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“Amendment 1” And The Right Of The Majority To Decide – Except When The Majority Is Not The Liberal Side

In gay marriage, homosexuality, politics, states rights on May 8, 2012 at 10:21 am

North Caroline citizens will vote Today, May 8, on Amendment 1, a measure that would amend their state Constitution to prohibit same-sex marriage.  This is as it ought to be – people deciding, not courts.  As there is strong indication that it will pass, challenge and interference in the right of the people to decide issues for themselves may ensue from so-called civil rights and civil liberties groups.  Gay marriage is not a Constitutional right, nor is it even a civil right.  It is certainly not a right to be administered by a minority of people, whether those people be lawyers, politicians or judges.  If gay marriage is ever to be, and to become, a right is must come from the people directly.  Hypocritical liberals have no concern about one lone judge, or a mere few of them, ruling from the bench and striking down any law or measure that, although it was passed either by a state’s majority congress or a state’s majority of citizens, it nonetheless does not pass mustard with liberals and liberal ideology – i.e., border enforcement; illegal alien crack-downs, voter ID requirements, and of course anti-gay marriage initiatives.  On the other hand, these same hypocritical liberals will always support the majority in any congress and in any populace when these majorities vote in favor of a liberal initiative, and these same hypocritical liberals will always condemn any attempt to override such legislation by conservatives when it suits their hypocritical. double standard wielding, two-faced fancies.  Gays and lesbians, and liberals, and even conservatives who support gay marriage, ought to understand that to force this issue on an unwilling public will only harm the progress made in gay and lesbian acceptance.  That goes for anything forced on a majority by the minority, by the way.  Will gay marriage ever be accepted in America, and if so, how soon?  How soon will depend on how patient pro-gay marriage supporters are willing to be.  Because if supporters keep forcing the issue, animosity towards gay marriage will only spread.  Or – do supporters of gay marriage think a minority can silence a majority?  And if so – for how long?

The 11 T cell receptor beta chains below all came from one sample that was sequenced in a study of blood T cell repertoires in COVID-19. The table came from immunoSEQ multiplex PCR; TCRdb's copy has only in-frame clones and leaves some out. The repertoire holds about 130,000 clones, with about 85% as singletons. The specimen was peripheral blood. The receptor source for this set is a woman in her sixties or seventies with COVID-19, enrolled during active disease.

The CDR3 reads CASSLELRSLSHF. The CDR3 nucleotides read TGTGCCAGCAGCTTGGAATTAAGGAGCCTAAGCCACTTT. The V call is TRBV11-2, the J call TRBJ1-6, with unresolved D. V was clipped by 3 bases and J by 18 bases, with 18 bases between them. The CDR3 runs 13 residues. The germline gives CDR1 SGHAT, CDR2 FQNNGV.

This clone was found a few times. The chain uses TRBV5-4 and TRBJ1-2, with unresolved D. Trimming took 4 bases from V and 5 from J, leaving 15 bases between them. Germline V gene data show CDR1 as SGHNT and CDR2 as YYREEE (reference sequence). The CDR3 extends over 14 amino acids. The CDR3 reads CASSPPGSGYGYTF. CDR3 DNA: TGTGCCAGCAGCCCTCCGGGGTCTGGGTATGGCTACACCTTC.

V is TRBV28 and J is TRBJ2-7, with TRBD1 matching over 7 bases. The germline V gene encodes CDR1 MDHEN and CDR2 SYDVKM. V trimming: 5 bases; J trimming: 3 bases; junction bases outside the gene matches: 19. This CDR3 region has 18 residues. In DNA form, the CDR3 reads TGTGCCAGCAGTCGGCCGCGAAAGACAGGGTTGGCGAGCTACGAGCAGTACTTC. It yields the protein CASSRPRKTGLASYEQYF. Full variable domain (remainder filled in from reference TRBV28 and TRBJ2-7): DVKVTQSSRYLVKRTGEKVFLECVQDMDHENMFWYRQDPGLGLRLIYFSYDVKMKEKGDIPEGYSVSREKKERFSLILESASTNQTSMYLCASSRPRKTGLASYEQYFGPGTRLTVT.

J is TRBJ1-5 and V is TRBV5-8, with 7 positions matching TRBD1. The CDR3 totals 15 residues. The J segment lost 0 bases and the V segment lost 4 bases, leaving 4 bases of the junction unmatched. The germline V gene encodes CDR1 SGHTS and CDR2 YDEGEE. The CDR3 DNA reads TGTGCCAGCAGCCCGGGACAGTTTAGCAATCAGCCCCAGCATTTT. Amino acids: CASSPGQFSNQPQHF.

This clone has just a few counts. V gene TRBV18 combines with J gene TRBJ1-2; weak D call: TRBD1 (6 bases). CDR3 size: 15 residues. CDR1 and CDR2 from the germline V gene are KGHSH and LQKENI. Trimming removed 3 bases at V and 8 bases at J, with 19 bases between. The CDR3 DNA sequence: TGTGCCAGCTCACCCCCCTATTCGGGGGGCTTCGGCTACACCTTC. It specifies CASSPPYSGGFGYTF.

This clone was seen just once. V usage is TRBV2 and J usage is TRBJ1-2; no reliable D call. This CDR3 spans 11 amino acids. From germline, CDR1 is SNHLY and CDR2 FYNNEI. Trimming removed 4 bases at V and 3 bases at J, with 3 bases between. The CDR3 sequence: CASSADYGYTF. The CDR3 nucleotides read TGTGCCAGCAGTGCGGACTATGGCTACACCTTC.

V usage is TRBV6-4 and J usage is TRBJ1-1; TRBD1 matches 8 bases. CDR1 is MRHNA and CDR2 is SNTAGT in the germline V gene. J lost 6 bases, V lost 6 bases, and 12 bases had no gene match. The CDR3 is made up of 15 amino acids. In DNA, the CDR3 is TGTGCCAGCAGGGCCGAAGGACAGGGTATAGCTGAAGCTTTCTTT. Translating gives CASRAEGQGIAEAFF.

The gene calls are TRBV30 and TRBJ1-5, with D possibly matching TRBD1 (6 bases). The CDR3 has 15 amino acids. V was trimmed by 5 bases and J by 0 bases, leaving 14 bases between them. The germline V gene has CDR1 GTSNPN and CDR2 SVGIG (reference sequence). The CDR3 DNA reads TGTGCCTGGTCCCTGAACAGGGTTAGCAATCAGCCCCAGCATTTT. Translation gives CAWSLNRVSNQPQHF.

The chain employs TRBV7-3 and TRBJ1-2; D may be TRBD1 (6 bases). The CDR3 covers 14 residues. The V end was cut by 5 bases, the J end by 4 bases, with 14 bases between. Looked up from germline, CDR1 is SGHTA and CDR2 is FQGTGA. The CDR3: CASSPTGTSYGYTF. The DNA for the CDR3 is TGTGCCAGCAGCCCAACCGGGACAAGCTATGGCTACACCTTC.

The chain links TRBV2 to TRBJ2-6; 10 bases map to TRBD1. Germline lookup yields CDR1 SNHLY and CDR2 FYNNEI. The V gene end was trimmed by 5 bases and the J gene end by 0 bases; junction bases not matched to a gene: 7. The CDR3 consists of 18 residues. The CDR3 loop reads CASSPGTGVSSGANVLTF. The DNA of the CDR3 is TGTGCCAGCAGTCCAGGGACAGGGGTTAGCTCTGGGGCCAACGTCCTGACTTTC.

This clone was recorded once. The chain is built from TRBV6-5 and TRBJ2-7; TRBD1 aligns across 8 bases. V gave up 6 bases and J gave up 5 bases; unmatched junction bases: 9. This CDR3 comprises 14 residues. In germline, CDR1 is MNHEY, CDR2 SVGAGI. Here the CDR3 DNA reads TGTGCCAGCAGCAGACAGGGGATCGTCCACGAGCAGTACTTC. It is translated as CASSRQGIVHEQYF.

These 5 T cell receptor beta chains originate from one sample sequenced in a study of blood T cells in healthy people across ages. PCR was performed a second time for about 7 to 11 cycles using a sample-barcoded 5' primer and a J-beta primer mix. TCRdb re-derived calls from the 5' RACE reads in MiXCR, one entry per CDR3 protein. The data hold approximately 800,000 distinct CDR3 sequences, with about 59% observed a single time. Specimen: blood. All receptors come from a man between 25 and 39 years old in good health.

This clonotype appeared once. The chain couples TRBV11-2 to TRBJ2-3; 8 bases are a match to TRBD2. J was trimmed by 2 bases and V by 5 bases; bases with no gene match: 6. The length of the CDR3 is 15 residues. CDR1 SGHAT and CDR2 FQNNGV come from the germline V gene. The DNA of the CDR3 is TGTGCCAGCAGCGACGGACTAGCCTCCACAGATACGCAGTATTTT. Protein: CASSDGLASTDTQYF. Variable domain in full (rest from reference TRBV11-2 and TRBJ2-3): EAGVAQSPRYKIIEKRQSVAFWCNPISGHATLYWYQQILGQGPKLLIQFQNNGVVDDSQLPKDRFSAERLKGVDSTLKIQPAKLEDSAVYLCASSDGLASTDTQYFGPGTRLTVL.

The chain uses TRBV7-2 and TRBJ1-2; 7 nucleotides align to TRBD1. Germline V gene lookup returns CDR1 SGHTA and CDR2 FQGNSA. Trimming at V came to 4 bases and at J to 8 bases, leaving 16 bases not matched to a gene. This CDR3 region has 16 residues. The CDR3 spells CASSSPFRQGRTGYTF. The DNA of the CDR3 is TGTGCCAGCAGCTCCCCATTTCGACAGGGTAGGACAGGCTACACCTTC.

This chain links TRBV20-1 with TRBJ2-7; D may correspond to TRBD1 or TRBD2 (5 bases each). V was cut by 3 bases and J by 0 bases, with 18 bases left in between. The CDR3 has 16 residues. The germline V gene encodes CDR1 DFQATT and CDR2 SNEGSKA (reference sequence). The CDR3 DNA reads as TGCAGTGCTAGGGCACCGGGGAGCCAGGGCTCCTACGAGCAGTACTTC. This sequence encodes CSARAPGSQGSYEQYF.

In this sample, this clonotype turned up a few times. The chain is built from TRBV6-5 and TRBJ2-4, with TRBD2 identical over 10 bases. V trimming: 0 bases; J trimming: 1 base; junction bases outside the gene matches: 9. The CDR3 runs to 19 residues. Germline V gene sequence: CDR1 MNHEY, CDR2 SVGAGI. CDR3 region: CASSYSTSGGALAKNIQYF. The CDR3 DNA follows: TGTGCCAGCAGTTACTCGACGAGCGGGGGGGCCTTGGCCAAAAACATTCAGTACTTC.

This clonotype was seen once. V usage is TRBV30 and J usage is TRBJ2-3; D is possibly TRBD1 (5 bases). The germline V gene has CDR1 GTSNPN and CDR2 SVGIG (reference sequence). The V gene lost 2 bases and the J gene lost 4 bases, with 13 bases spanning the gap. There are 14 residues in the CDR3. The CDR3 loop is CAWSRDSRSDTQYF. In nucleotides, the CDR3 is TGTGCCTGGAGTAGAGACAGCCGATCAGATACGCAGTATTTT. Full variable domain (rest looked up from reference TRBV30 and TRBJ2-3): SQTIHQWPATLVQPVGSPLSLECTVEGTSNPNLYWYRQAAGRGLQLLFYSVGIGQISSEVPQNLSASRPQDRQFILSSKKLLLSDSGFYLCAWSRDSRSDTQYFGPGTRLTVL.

1. But the majority shouldn’t be empowered to take away rights of any citizen–I think that’s why we have judges, representatives in congress, etc. (we can argue as to whether or not the amendment actually removes rights…again I’m more interested in the argument that the majority should rule as much as you suggest) The majority was not “right” to withhold/remove rights from african-americans in past decades/centuries, even though the majority passed such laws. Not sure how old you are, but I’d bet you lunch at Char-Grill if we get together in 50 years we’ll be looking back at this amendment the same way we look at some of the old Jim Crow laws now.

  2. The problem is – right now gay marriage is not a right. And while I do support a right to gay marriage, I oppose that right being thrust upon society by the minority, and certainly by one or a few judges. If the majority cannot be “empowered” to grant or remove rights (laws) that are not already laid out in the Constitution, that means any minority, however small (and that includes one person) can in effect get a law passed and by virtue of it being passed, because that one person is in favor of it, no one can oppose it. How does that make sense?

  3. […] “Amendment 1″ And The Right Of The Majority To Decide – Except When The Majority Is No… ( […]

  4. If the populace of the state votes and says it wants gay marriage, so be it.
    But when the Federal Gov’t comes in and overturns a social norm of that scale, you’re going to have problems.

    The Left is simply worried that this day will either not come, or will not come fast enough for their tastes. They will be proved right or wrong eventually on this issue, but forcing it down people’s throats is the wrong way to go about it in a free society.

    It’s like trying to bake a cake that takes 90 minutes in only 25. You can SAY that it’s finished all you want, but the results will not be the same.

  5. I just don’t get why this is such a big issue in the US. Simply put, it isn’t the government’s job to decide who may love whom. If two men or two women love each other, so what? If I like pizza and 70 percent of the population don’t, should they be allowed to prohibit eating pizza?

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